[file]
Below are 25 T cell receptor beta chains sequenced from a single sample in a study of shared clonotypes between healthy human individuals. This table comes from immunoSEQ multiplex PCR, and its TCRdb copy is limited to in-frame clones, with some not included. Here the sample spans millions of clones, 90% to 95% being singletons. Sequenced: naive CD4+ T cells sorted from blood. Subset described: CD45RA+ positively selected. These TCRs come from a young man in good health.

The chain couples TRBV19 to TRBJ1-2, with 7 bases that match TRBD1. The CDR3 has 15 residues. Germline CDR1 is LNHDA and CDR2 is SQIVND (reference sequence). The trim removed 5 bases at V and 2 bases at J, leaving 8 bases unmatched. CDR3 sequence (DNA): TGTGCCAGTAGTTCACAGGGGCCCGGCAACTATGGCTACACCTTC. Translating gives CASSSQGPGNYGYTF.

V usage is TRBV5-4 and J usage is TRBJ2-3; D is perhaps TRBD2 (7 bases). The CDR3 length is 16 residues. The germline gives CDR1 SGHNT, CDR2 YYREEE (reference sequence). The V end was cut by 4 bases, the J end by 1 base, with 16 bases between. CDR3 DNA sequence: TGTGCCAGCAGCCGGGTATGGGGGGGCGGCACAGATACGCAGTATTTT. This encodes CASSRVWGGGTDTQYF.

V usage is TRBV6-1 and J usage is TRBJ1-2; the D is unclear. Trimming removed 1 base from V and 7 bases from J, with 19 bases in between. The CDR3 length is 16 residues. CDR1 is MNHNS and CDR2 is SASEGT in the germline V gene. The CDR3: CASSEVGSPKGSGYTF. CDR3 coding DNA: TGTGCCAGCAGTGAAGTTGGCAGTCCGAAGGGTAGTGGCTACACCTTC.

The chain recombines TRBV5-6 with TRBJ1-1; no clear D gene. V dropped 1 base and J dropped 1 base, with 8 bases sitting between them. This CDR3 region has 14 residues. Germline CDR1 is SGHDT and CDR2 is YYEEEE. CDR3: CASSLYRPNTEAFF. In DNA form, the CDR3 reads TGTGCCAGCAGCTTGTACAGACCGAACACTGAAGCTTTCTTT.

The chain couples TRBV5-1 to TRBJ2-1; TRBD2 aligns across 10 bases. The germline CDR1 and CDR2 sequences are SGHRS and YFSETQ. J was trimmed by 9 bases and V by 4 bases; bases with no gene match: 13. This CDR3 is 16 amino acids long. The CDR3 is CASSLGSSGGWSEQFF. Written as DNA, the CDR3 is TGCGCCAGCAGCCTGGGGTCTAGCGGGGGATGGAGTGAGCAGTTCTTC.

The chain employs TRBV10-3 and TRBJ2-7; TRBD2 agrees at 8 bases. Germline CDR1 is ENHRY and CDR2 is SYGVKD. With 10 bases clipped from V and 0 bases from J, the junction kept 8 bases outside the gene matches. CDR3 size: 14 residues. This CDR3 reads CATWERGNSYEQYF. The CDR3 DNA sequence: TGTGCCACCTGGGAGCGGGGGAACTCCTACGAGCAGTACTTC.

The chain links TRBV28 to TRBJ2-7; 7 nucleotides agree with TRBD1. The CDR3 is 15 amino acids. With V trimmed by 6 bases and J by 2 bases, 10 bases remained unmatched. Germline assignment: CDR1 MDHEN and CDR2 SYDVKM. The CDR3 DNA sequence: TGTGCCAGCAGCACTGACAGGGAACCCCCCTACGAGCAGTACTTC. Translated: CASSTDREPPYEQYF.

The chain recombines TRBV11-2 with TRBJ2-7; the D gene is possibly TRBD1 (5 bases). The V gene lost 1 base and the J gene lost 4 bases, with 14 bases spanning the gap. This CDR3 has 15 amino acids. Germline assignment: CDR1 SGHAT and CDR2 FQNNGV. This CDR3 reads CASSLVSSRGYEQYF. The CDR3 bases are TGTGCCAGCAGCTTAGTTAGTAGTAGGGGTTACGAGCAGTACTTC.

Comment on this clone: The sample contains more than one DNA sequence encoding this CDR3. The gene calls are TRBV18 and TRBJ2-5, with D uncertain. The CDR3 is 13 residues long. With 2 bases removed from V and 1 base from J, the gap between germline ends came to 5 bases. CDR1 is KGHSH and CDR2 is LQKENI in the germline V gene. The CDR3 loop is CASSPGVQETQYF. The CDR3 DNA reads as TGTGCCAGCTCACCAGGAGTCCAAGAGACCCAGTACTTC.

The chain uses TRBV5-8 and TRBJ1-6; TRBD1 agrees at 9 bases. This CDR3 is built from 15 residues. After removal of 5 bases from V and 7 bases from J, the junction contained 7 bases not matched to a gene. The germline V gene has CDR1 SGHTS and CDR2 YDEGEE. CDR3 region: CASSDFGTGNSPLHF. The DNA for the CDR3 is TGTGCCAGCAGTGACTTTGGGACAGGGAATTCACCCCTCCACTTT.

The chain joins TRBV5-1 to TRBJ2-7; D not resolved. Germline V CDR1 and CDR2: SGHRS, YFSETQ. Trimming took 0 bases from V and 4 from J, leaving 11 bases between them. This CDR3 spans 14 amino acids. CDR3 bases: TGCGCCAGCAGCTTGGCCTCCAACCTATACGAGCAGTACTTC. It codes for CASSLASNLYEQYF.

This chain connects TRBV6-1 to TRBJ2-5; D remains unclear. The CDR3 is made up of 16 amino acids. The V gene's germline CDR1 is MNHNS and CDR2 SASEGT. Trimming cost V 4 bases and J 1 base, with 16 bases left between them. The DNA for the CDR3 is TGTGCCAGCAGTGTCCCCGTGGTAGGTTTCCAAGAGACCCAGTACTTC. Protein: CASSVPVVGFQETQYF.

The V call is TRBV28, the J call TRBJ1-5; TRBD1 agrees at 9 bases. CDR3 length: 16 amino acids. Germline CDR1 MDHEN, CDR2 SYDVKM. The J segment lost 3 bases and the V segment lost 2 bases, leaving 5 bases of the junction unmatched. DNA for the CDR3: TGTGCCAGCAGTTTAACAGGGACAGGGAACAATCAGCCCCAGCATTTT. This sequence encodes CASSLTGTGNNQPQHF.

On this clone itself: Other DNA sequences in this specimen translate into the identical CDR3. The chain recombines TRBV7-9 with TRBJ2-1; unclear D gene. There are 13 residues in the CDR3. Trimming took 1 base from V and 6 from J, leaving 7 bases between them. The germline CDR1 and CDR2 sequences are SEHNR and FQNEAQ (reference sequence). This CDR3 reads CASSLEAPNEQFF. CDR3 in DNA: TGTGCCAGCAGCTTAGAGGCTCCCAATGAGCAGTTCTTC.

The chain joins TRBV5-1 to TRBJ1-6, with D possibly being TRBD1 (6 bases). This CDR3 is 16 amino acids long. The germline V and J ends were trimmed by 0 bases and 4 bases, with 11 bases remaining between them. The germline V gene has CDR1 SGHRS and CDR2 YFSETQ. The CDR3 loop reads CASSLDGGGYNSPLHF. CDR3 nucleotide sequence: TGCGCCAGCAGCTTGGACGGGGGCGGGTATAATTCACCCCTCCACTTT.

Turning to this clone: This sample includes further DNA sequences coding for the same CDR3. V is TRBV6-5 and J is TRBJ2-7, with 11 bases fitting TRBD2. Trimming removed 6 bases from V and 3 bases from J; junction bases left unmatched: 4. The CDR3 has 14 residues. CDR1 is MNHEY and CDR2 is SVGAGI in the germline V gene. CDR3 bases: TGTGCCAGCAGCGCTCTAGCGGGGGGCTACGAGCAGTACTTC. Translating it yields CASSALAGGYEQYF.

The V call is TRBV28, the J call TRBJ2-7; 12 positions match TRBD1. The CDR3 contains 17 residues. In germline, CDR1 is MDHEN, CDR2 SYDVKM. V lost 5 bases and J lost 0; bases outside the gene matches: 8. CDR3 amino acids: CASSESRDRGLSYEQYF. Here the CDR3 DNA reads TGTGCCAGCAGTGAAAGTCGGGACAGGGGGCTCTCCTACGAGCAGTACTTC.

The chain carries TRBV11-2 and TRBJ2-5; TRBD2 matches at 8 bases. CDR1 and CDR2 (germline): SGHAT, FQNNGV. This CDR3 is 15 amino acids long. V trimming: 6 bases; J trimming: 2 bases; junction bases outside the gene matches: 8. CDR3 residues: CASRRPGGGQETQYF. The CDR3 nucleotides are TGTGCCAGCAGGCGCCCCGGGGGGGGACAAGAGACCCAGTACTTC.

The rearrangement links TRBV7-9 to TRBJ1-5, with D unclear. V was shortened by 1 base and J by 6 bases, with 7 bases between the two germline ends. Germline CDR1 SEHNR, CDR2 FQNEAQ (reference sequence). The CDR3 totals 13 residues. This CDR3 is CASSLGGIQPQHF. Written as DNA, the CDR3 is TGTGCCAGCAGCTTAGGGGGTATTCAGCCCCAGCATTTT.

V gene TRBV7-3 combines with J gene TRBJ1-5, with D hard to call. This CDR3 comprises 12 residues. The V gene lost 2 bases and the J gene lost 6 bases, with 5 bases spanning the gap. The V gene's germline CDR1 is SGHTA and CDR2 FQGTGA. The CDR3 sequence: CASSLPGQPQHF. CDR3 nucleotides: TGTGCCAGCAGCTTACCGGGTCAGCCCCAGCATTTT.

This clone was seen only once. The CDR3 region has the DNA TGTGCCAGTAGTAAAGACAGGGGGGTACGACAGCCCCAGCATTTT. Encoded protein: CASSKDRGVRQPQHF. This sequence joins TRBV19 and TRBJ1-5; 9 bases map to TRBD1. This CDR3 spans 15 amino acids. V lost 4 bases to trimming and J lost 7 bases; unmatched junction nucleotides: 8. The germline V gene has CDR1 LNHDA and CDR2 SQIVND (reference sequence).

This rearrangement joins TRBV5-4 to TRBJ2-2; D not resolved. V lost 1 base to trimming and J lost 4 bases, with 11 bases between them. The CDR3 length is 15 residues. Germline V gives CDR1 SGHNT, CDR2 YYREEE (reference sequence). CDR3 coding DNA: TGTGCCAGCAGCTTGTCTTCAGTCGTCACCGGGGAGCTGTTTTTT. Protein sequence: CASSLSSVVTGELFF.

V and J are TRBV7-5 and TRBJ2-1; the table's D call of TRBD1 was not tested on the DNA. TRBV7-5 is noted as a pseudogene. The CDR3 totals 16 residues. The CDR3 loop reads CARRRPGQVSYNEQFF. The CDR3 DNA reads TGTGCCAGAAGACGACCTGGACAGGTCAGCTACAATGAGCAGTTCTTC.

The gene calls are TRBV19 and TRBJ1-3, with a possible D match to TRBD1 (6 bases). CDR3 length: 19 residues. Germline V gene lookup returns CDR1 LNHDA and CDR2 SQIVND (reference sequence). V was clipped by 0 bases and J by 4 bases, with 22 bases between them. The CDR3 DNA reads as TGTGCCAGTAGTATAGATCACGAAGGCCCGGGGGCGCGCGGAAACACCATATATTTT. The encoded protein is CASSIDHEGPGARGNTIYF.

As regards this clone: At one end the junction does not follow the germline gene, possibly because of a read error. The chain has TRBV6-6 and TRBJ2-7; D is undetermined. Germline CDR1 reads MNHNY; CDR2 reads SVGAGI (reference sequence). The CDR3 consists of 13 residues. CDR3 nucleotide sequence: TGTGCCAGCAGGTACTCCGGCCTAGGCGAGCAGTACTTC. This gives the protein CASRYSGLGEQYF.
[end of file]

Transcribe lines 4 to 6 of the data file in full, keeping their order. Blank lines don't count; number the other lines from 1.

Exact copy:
V usage is TRBV6-1 and J usage is TRBJ1-2; the D is unclear. Trimming removed 1 base from V and 7 bases from J, with 19 bases in between. The CDR3 length is 16 residues. CDR1 is MNHNS and CDR2 is SASEGT in the germline V gene. The CDR3: CASSEVGSPKGSGYTF. CDR3 coding DNA: TGTGCCAGCAGTGAAGTTGGCAGTCCGAAGGGTAGTGGCTACACCTTC.

The chain recombines TRBV5-6 with TRBJ1-1; no clear D gene. V dropped 1 base and J dropped 1 base, with 8 bases sitting between them. This CDR3 region has 14 residues. Germline CDR1 is SGHDT and CDR2 is YYEEEE. CDR3: CASSLYRPNTEAFF. In DNA form, the CDR3 reads TGTGCCAGCAGCTTGTACAGACCGAACACTGAAGCTTTCTTT.

The chain couples TRBV5-1 to TRBJ2-1; TRBD2 aligns across 10 bases. The germline CDR1 and CDR2 sequences are SGHRS and YFSETQ. J was trimmed by 9 bases and V by 4 bases; bases with no gene match: 13. This CDR3 is 16 amino acids long. The CDR3 is CASSLGSSGGWSEQFF. Written as DNA, the CDR3 is TGCGCCAGCAGCCTGGGGTCTAGCGGGGGATGGAGTGAGCAGTTCTTC.